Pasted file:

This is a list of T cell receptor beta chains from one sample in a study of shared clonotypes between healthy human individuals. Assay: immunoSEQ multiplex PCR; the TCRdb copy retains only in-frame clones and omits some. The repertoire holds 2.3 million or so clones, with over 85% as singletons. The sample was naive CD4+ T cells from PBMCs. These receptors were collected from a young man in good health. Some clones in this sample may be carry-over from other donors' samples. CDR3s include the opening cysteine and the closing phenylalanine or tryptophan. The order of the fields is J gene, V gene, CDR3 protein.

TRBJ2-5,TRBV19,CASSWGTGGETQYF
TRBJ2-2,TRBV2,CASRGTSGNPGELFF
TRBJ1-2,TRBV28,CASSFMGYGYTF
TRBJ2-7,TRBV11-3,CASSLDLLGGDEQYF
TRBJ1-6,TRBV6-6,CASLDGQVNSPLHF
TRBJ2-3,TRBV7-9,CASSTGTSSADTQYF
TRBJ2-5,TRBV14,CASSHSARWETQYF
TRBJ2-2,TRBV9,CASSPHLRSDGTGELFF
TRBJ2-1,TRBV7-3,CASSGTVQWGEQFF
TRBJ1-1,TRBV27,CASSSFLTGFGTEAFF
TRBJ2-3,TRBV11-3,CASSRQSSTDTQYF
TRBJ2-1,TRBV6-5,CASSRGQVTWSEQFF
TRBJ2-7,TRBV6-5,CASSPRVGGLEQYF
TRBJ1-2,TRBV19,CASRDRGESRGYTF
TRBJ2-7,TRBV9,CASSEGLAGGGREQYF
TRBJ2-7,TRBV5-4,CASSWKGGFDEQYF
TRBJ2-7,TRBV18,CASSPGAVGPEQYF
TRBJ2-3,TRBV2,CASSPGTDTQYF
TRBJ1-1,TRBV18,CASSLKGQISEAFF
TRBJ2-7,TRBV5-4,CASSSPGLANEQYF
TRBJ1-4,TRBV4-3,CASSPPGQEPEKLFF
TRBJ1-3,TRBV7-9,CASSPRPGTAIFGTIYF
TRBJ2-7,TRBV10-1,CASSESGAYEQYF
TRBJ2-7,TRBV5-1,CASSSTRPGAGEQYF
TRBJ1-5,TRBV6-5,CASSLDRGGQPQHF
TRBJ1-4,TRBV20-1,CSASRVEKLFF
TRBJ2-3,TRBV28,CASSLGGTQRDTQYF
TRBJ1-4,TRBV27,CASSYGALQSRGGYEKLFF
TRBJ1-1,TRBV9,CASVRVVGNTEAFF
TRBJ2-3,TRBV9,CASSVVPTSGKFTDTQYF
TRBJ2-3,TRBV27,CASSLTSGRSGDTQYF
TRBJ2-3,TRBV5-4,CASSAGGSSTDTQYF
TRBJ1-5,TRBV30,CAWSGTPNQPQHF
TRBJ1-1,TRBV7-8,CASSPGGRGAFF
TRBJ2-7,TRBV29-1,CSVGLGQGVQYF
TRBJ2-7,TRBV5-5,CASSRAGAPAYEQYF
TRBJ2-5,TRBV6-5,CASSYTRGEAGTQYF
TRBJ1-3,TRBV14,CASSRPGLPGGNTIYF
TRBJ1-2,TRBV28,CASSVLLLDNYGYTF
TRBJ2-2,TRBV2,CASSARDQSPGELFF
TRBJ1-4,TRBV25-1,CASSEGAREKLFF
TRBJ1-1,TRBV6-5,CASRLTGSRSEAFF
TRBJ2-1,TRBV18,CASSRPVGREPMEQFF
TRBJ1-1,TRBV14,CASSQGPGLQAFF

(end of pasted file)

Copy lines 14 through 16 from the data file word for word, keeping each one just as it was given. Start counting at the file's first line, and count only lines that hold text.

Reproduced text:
TRBJ2-7,TRBV6-5,CASSPRVGGLEQYF
TRBJ1-2,TRBV19,CASRDRGESRGYTF
TRBJ2-7,TRBV9,CASSEGLAGGGREQYF